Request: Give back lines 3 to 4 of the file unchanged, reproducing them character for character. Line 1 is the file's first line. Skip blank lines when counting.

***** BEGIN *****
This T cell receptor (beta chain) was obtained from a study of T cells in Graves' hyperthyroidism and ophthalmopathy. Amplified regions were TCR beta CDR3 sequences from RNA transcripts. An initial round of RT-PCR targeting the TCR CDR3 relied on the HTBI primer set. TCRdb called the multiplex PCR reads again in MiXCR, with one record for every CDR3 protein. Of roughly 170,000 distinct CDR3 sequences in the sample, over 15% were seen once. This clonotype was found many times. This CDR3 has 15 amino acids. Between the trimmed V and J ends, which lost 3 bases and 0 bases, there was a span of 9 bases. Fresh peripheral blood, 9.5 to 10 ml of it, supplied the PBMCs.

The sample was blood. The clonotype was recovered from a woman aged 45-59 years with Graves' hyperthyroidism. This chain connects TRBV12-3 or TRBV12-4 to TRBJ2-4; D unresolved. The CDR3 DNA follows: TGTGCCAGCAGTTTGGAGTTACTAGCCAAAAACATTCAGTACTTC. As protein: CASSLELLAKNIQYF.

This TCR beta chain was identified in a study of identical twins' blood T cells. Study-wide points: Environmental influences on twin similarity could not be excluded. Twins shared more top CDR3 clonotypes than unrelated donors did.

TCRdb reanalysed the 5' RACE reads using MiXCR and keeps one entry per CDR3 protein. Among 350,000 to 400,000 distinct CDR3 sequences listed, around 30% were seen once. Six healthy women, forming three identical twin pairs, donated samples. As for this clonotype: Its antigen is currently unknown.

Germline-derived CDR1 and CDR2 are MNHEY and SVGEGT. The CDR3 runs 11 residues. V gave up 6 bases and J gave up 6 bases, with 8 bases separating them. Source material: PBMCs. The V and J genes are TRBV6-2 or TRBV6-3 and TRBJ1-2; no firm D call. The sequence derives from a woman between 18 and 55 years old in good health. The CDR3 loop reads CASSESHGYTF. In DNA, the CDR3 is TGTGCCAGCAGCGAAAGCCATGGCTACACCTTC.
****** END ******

This TCR beta chain was identified in a study of identical twins' blood T cells. Study-wide points: Environmental influences on twin similarity could not be excluded. Twins shared more top CDR3 clonotypes than unrelated donors did.

TCRdb reanalysed the 5' RACE reads using MiXCR and keeps one entry per CDR3 protein. Among 350,000 to 400,000 distinct CDR3 sequences listed, around 30% were seen once. Six healthy women, forming three identical twin pairs, donated samples. As for this clonotype: Its antigen is currently unknown.